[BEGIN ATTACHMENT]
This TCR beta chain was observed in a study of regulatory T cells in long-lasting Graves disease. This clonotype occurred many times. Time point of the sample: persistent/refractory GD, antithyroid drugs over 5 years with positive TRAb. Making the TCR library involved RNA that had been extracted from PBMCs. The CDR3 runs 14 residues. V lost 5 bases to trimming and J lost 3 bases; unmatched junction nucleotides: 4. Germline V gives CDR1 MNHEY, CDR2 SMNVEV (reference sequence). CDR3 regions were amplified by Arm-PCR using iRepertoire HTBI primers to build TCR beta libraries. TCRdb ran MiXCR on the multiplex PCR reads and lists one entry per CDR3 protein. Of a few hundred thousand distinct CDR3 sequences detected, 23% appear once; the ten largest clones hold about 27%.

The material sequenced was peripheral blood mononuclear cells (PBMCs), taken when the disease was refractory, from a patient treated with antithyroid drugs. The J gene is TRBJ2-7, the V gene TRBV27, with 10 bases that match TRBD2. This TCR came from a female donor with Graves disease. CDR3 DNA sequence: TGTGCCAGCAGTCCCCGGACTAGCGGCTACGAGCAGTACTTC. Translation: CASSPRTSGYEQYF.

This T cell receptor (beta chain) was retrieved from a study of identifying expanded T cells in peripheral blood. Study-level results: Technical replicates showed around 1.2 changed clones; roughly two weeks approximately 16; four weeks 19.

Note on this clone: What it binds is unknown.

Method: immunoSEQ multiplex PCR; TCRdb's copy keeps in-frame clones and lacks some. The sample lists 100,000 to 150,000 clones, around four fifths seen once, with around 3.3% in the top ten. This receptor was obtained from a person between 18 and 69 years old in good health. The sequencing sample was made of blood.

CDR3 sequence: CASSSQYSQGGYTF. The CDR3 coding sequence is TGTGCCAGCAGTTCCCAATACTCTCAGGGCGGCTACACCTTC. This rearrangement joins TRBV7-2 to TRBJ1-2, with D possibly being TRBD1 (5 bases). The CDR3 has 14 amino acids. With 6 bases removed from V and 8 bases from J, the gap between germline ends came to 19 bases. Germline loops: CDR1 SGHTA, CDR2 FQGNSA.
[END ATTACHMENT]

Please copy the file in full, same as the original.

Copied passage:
This TCR beta chain was observed in a study of regulatory T cells in long-lasting Graves disease. This clonotype occurred many times. Time point of the sample: persistent/refractory GD, antithyroid drugs over 5 years with positive TRAb. Making the TCR library involved RNA that had been extracted from PBMCs. The CDR3 runs 14 residues. V lost 5 bases to trimming and J lost 3 bases; unmatched junction nucleotides: 4. Germline V gives CDR1 MNHEY, CDR2 SMNVEV (reference sequence). CDR3 regions were amplified by Arm-PCR using iRepertoire HTBI primers to build TCR beta libraries. TCRdb ran MiXCR on the multiplex PCR reads and lists one entry per CDR3 protein. Of a few hundred thousand distinct CDR3 sequences detected, 23% appear once; the ten largest clones hold about 27%.

The material sequenced was peripheral blood mononuclear cells (PBMCs), taken when the disease was refractory, from a patient treated with antithyroid drugs. The J gene is TRBJ2-7, the V gene TRBV27, with 10 bases that match TRBD2. This TCR came from a female donor with Graves disease. CDR3 DNA sequence: TGTGCCAGCAGTCCCCGGACTAGCGGCTACGAGCAGTACTTC. Translation: CASSPRTSGYEQYF.

This T cell receptor (beta chain) was retrieved from a study of identifying expanded T cells in peripheral blood. Study-level results: Technical replicates showed around 1.2 changed clones; roughly two weeks approximately 16; four weeks 19.

Note on this clone: What it binds is unknown.

Method: immunoSEQ multiplex PCR; TCRdb's copy keeps in-frame clones and lacks some. The sample lists 100,000 to 150,000 clones, around four fifths seen once, with around 3.3% in the top ten. This receptor was obtained from a person between 18 and 69 years old in good health. The sequencing sample was made of blood.

CDR3 sequence: CASSSQYSQGGYTF. The CDR3 coding sequence is TGTGCCAGCAGTTCCCAATACTCTCAGGGCGGCTACACCTTC. This rearrangement joins TRBV7-2 to TRBJ1-2, with D possibly being TRBD1 (5 bases). The CDR3 has 14 amino acids. With 6 bases removed from V and 8 bases from J, the gap between germline ends came to 19 bases. Germline loops: CDR1 SGHTA, CDR2 FQGNSA.